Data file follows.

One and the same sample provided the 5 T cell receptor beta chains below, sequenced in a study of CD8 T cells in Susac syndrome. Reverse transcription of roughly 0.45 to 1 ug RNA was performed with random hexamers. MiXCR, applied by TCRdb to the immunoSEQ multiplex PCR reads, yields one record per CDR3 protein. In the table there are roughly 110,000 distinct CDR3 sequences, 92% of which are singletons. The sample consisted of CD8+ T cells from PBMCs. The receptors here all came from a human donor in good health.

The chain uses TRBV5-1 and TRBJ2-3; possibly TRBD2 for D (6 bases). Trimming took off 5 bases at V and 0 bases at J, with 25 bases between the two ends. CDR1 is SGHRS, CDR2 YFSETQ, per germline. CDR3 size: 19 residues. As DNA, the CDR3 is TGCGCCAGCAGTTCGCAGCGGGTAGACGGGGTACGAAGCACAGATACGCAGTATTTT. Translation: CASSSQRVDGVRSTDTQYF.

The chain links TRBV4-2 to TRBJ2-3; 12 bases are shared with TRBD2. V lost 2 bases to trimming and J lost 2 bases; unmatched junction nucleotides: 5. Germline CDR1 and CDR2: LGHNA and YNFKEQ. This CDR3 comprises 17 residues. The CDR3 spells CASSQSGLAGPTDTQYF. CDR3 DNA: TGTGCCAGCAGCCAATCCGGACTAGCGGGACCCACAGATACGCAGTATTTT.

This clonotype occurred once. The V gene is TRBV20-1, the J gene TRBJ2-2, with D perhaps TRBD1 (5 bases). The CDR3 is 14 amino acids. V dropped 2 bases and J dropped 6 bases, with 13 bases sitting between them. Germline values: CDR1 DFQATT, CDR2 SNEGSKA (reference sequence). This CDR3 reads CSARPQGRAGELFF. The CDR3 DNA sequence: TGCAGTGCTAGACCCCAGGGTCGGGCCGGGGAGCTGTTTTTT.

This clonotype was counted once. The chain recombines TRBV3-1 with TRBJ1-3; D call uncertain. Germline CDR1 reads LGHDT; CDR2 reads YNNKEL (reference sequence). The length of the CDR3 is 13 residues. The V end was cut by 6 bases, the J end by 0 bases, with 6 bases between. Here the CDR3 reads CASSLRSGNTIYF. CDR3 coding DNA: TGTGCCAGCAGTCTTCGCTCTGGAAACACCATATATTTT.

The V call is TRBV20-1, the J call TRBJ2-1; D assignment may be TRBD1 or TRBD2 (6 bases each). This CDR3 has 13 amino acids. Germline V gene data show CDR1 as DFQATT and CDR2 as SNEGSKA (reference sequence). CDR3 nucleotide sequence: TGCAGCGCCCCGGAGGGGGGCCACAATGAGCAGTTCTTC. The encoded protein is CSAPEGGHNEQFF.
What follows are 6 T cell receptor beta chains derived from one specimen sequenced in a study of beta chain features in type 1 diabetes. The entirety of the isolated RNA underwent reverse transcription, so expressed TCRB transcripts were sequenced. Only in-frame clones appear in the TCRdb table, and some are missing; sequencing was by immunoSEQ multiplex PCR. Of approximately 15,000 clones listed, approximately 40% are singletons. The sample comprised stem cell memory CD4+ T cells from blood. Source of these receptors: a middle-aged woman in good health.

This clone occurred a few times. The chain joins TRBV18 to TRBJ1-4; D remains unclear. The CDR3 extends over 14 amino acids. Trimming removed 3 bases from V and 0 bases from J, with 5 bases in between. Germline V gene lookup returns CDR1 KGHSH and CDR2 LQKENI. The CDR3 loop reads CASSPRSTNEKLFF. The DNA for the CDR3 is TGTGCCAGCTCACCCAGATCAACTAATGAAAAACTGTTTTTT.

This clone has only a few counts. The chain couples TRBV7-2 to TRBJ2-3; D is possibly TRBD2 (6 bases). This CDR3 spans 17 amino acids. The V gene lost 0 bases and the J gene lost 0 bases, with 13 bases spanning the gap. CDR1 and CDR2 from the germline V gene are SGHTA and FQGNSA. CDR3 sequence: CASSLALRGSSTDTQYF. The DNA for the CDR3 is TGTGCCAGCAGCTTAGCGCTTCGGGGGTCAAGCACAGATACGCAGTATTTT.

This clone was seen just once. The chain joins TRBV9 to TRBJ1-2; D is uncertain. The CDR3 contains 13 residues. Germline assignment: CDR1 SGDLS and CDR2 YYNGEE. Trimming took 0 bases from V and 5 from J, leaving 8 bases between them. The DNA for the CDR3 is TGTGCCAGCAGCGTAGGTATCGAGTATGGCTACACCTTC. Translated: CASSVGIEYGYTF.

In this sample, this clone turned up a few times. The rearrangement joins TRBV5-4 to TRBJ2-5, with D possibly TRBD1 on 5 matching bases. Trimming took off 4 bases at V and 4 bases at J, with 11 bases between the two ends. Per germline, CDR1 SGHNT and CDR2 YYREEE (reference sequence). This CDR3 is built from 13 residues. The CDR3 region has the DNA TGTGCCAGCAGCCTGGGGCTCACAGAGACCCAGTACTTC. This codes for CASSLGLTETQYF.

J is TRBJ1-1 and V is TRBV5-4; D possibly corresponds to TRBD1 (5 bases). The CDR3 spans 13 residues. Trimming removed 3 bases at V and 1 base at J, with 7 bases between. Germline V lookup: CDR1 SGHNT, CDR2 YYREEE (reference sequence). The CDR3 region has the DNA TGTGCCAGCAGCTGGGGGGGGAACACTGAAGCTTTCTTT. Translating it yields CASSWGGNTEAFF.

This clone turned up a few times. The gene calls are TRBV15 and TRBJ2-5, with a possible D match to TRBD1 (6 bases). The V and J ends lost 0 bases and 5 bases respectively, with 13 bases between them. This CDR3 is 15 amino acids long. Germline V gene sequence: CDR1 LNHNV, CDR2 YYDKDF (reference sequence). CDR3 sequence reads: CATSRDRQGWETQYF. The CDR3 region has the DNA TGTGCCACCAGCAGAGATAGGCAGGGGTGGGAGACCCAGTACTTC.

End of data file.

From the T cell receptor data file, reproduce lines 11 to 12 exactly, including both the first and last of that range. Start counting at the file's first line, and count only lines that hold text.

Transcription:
In this sample, this clone turned up a few times. The rearrangement joins TRBV5-4 to TRBJ2-5, with D possibly TRBD1 on 5 matching bases. Trimming took off 4 bases at V and 4 bases at J, with 11 bases between the two ends. Per germline, CDR1 SGHNT and CDR2 YYREEE (reference sequence). This CDR3 is built from 13 residues. The CDR3 region has the DNA TGTGCCAGCAGCCTGGGGCTCACAGAGACCCAGTACTTC. This codes for CASSLGLTETQYF.

J is TRBJ1-1 and V is TRBV5-4; D possibly corresponds to TRBD1 (5 bases). The CDR3 spans 13 residues. Trimming removed 3 bases at V and 1 base at J, with 7 bases between. Germline V lookup: CDR1 SGHNT, CDR2 YYREEE (reference sequence). The CDR3 region has the DNA TGTGCCAGCAGCTGGGGGGGGAACACTGAAGCTTTCTTT. Translating it yields CASSWGGNTEAFF.